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Torrefaction behaviour of various biomass types: kinetics of solid mass loss and release of volatiles

Dupont C., Commandre J.M., Pistolet L., Verne Tournon C., Da Silva Perez D., Labalette F., Rousset P.. 2011. In : 19th European Biomass Conference and Exhibition, Berlin, Allemagne, 6-9 juin 2011. s.l. : s.n., 1 p.. European Biomass Conference and Exhibition. 19, 2011-06-06/2011-06-10, Berlin (Allemagne).

Feedstock variability is a crucial issue for industrialization of biomass conversion processes. Indeed, this variability may imply large differences of chemical reaction rates and products yields and therefore differences of reactors design. In this context, the present study, which is part of the French-Brazilian ANR-FINEP project AMAZON, aims at characterising the behaviours of various biomass types during torrefaction in terms of solid mass loss kinetics and volatiles release. This should enable (i) to draw conclusions regarding their use in a process and (ii) to develop predictive kinetic models valid for various biomass feedstocks. The experiments are performed on 17 biomass including different kinds of wood (French woods: beech, pine, eucalyptus, false acacia and poplar Short Rotation Coppice (SRC) and Short Rotation Forestry (SRF); Brazilian woods: angelim, faveira, maçaramduba) and agricultural biomass (wheat straw, immature annual crop: triticale, forage grass : tall fescue and perennial herbaceous crops harvested dry in late winter: :miscanthus, switchgrass;). For study of solid mass loss kinetics, TGA experiments are performed during several hours at three final temperatures (230; 250 ; 280°C). For study of volatiles release, experiments are carried out at 250°C in a lab-scale reactor in which it is possible to close the mass balance during torrefaction of several grams of biomass. Gaseous species are continuously quantified thanks to a ?GC, and condensable species contents are measured using a GC-MS analyser. Three different kinetic behaviours can be observed depending on the species and their chemical composition, notably their hemicelluloses / xylose content. Mass loss is relatively slow for mature woods during the first hour, but then keeps on being significant even for very long durations. Initial mass loss is very sharp for the straw, the annual crop and the forage grass but then attains a plateau. Perennials and SRF/SRC exhibit the same behaviour, with an intermediate mass loss between mature wood and the other group of agricultural biomasses during the first hour and then a significant mass loss for long duration. These behaviours can be successfully modelled with the Di Blasi-Lanzetta scheme 1, based on two successive steps constituted of two parallel reactions, and able to describe the influence of temperature on solid yield. In a process viewpoint, to keep a reasonable mass loss, these results imply that agricultural biomass must be torrefied under less severe conditions than wood. Regarding gas release, contents and distribution of water, condensable species and non condensable species depend on the type of biomass and their chemical composition. The same previous three main families can be observed. In particular, for condensable species, acid fraction is low for wood, more important for perennials, and is the major part for the straw, annual and forage crops family. Some products are typically found in significant amounts in one family (formaldehyde in wood; formic acid in perennials crops and glycoaldehydedimer in straw, annual and forage crops family). In a process viewpoint, this means that cleaning step and further products recovery may be different according to the biomass type. (Résumé d'auteur)...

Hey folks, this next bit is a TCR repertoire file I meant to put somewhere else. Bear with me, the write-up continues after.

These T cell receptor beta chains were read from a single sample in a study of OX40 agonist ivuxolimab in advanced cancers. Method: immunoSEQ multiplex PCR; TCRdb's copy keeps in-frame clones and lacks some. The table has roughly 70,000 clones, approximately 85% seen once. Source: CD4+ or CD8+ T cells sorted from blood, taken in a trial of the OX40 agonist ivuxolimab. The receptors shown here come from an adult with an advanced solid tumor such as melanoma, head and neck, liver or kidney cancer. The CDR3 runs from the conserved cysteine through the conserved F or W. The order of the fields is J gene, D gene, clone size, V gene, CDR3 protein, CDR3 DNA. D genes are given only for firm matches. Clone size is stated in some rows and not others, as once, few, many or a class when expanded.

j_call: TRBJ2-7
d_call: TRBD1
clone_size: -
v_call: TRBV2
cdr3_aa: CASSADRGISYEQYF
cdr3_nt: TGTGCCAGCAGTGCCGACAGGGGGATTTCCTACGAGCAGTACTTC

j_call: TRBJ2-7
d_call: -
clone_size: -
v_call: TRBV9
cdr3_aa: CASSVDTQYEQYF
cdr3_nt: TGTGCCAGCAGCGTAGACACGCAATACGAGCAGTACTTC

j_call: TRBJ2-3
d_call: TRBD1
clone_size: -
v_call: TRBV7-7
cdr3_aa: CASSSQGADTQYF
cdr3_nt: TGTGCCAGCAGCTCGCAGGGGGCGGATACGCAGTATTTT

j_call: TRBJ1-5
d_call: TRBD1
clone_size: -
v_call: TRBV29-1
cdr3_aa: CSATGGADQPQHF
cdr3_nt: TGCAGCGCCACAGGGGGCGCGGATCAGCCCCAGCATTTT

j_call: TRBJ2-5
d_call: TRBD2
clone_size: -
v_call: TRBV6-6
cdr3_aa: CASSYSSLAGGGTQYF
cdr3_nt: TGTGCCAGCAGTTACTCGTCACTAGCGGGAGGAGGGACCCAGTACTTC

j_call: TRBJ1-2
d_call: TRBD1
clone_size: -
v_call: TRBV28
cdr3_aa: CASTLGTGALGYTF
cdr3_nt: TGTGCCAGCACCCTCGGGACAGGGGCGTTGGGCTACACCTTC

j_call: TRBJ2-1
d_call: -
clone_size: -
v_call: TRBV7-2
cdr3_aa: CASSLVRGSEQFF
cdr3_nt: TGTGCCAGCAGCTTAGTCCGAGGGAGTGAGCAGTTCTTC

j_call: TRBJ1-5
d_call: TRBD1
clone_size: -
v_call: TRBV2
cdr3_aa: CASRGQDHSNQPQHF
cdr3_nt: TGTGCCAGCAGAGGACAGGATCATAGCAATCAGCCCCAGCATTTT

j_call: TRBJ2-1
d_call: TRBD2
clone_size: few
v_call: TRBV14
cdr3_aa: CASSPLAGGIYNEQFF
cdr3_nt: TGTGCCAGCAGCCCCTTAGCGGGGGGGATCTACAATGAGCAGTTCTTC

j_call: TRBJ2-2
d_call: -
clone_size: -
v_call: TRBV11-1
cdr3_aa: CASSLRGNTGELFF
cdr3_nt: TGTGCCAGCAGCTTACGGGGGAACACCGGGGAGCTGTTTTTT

Mots-clés : perte au cours du traitement; composé volatil; traitement thermique; bois; biomasse; produit forestier; déchet agricole; torréfaction; amazonie; torréfaction du bois

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